The Java programming language also has the volatile keyword, but it is used for a somewhat different purpose. When applied to a field, the Java volatile guarantees that: (In all versions of Java) There is a global ordering on the reads and writes to a volatile variable. This implies that every thread accessing a volatile field will read its current value before continuing, instead of (potentially) using a cached value. (However, there is no guarantee about the relative ordering of volatile reads and writes with regular reads and writes, meaning that it's generally not a useful threading construct.) (In Java 5 or later) Volatile reads and writes establish a happens-before relationship, much like acquiring and releasing a mutex. Using volatile may be faster than a lock, but it will not work in some situations. The range of situations in which volatile is effective was expanded in Java 5; in particular, double-checked locking now works correctly.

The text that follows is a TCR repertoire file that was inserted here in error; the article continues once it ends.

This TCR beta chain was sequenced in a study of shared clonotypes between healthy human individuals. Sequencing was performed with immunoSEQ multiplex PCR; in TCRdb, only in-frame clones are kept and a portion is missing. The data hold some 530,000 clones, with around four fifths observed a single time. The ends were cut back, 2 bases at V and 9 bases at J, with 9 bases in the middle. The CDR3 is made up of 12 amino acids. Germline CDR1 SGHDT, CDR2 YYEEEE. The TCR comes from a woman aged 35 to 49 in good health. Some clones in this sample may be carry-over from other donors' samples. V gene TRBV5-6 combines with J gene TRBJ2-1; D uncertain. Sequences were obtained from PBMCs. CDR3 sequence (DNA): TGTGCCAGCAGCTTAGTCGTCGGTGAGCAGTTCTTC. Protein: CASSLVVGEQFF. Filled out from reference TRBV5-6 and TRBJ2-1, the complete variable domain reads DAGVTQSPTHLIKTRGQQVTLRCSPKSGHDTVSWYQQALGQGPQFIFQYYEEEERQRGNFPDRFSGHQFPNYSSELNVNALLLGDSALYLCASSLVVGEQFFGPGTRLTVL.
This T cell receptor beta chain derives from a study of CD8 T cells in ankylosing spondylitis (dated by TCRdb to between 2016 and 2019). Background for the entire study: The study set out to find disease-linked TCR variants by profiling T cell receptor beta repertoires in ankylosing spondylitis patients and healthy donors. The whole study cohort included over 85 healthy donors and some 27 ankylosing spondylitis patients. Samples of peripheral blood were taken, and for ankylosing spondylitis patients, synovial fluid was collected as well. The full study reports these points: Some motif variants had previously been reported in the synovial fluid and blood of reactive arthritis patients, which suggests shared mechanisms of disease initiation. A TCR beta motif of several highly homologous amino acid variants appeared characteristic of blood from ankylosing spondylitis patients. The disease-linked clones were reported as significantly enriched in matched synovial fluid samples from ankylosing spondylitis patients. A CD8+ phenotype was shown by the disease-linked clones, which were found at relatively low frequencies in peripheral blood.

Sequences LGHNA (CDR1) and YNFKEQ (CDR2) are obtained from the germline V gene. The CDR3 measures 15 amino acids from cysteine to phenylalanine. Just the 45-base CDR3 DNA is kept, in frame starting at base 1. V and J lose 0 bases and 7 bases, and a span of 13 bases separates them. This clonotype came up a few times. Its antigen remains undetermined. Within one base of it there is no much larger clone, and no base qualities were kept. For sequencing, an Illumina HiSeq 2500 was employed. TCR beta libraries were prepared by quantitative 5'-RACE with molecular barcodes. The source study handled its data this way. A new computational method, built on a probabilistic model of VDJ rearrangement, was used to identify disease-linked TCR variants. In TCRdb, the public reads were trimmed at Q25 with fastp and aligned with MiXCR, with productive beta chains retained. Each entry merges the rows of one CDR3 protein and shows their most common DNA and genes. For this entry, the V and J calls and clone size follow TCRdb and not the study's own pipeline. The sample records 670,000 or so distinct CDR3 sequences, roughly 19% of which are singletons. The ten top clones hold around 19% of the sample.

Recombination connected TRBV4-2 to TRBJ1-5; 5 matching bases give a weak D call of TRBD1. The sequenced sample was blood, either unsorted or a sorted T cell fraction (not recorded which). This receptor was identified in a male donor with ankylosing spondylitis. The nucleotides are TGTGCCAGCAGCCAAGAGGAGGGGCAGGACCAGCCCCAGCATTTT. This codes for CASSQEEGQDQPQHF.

In computer science, the happened-before relation (denoted: \to \;) is a relation between the result of two events, such that if one event should happen before another event, the result must reflect that.